Turkey begins debating changes to electoral laws
Iran Press TV
Mon Mar 12, 2018 07:01PM
The Turkish parliament has begun debating a series of changes in the country's electoral laws, something that opponents of President Recep Tayyip Erdogan say would further consolidate his powers while affecting the integrity of votes.
The debate started on Monday and lawmakers are expected to vote on the amendments sometime this week.
The proposed changes include a new mechanism that would allow smaller parties to enter alliances with the ruling party even if they fail to pass the minimum threshold of gaining 10 percent of votes.
Opponents say in the new system, parties with a smaller base of public support, like the nationalist party favored by Erdogan, would gain an unfair advantage over other major opposition parties. They say the scheme would lead to a "dirty alliance" between Erdogan's Justice and Development Party (AKP) and the nationalists, enabling Erdogan to secure the nationalists' continued support in presidential elections set for November 2019.
The changes in electoral laws also cover the supervision and organization of votes.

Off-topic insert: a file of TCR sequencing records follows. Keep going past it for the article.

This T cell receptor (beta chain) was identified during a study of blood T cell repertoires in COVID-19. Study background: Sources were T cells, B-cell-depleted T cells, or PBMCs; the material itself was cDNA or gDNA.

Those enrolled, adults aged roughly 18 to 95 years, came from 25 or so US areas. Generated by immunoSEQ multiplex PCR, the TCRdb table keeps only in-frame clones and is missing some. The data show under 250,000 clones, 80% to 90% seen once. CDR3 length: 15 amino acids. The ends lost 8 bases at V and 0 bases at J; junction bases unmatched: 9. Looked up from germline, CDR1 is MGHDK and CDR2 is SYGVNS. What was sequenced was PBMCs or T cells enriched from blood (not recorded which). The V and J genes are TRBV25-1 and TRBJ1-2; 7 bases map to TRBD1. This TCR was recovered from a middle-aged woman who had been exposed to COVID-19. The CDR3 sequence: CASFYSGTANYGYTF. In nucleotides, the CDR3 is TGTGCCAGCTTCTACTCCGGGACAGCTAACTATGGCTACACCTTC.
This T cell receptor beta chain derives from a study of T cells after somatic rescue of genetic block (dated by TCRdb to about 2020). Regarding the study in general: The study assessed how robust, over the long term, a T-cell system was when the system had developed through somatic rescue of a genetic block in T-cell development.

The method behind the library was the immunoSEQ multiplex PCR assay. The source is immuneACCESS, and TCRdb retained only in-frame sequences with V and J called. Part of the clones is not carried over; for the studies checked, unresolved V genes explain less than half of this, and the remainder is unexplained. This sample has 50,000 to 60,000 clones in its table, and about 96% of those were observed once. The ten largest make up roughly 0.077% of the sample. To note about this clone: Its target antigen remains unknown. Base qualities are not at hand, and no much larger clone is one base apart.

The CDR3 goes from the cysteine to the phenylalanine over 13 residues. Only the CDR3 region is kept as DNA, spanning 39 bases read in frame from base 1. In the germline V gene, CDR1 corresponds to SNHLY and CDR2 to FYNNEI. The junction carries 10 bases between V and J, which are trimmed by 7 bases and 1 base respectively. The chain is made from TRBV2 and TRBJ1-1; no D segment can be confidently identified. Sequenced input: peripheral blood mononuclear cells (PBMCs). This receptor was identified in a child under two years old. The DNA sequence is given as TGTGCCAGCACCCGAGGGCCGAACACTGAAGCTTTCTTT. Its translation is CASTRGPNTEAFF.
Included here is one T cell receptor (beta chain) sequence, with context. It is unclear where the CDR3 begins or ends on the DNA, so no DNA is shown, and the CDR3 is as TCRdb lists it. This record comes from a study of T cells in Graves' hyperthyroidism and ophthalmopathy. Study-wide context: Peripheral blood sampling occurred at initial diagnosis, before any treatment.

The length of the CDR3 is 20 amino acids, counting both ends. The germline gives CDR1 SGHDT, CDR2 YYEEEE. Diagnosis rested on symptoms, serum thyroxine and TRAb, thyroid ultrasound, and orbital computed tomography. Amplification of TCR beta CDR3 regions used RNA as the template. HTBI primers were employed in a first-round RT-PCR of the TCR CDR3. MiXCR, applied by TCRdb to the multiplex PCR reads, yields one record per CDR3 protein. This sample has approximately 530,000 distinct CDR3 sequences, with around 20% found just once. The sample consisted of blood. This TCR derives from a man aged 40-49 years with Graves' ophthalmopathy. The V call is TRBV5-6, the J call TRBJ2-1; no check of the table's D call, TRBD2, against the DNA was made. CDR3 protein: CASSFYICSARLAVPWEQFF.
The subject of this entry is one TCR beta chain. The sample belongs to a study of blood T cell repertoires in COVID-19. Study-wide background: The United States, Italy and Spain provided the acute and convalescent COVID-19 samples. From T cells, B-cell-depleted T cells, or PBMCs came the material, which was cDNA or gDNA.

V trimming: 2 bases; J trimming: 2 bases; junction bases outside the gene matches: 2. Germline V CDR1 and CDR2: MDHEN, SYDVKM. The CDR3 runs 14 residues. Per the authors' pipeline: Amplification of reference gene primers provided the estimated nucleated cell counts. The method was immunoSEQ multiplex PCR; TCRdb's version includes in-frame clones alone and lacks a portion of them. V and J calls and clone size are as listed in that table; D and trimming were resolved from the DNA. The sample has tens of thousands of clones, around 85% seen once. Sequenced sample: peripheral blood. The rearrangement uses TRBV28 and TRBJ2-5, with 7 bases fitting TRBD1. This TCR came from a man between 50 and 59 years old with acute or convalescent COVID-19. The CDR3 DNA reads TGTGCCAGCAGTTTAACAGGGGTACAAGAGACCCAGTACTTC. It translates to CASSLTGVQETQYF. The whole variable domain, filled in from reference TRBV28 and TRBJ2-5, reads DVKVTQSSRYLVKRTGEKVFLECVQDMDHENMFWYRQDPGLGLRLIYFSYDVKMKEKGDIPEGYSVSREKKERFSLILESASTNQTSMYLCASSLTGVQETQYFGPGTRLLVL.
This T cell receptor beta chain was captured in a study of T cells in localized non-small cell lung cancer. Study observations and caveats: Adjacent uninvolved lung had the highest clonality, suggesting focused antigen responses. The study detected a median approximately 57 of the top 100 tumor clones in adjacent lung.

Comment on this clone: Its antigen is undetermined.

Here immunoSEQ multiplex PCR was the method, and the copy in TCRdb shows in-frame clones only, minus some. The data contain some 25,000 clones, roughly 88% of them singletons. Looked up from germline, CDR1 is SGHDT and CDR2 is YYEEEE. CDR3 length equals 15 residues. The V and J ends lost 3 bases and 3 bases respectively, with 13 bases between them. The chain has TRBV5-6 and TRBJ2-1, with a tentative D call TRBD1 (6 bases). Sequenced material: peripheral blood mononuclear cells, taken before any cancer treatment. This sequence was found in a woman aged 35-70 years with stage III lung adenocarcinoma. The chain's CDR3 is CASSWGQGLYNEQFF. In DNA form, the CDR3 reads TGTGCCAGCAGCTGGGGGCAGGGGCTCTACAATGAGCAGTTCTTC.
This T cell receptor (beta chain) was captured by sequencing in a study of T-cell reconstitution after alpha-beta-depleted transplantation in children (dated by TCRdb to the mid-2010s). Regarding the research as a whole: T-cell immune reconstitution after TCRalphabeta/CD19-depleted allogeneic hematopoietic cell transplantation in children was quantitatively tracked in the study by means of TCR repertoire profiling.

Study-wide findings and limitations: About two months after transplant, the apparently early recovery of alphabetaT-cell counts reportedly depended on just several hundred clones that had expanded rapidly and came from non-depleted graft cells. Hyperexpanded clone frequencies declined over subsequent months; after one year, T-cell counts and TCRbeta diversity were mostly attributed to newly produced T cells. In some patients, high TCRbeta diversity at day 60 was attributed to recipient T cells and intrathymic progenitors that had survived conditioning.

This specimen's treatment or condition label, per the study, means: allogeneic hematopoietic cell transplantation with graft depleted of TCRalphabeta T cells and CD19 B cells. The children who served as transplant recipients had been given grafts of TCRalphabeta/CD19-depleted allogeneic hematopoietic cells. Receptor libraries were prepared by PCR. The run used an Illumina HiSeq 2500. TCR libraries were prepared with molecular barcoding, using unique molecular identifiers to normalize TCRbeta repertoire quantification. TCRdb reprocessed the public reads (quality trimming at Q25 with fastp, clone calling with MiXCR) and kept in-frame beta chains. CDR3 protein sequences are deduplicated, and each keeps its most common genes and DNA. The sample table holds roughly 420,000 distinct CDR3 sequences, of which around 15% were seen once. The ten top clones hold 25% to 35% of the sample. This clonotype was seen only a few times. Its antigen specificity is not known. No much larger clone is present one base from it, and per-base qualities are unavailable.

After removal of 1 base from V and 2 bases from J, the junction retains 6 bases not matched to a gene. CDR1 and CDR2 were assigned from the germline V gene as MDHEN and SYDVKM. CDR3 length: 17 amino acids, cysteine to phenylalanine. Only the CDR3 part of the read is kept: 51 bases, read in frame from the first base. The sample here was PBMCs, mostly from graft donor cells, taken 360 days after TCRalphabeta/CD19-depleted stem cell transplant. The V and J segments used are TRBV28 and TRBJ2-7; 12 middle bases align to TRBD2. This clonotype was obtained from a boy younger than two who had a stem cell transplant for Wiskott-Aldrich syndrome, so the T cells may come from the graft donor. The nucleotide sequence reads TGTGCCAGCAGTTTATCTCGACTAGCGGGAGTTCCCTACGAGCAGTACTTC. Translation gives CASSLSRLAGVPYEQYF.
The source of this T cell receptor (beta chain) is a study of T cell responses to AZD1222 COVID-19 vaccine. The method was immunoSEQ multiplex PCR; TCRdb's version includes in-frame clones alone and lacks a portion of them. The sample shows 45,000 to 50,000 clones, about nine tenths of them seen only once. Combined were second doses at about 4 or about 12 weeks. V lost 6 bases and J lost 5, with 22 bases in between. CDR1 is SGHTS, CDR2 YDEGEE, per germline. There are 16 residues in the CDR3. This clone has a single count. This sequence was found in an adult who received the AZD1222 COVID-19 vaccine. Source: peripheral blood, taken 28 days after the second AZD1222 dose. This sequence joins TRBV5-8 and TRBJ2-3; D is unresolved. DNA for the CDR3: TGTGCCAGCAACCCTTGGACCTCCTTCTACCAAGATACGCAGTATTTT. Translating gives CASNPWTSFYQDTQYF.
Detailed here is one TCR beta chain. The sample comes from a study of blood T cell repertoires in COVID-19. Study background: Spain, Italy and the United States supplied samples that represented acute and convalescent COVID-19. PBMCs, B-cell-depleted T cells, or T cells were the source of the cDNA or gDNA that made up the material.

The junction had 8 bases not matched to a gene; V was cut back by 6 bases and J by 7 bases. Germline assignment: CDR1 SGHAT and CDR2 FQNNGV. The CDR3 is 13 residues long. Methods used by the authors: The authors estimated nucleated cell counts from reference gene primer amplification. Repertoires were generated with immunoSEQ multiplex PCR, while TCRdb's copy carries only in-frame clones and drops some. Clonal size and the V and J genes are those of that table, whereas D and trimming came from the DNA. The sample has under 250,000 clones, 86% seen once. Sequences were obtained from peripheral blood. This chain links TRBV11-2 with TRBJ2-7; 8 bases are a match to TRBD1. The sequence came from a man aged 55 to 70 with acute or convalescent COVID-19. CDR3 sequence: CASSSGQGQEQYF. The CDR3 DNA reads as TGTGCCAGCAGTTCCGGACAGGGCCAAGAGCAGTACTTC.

The opposition, which failed to have the measures, which it called "unconstitutional" withdrawn from parliament on Monday, insists that fraudulent voting would be likely as a result of the changes as Erdogan's administration would have the power to appoint partisan government officials to oversee ballot stations, while it would be able to move ballot boxes and call troops whenever it thinks there are security threats.
Opposition legislator Muharrem Erkek criticized the new motion, saying it would "shake the security of the ballots at the core," while "fair representation is being abolished."
The government has defended the new changes as necessary to ensure "electoral security" in Turkey's southeast, citing an insurgency by Kurdish militants in the region.
Given sufficient majority for the AKP and the nationalists in parliament, the changes are expected to easily pass the chamber.
Erdogan has previously managed to engineer changes in Turkey's constitution to create a new presidential system and abolish the once-powerful office of prime minister.
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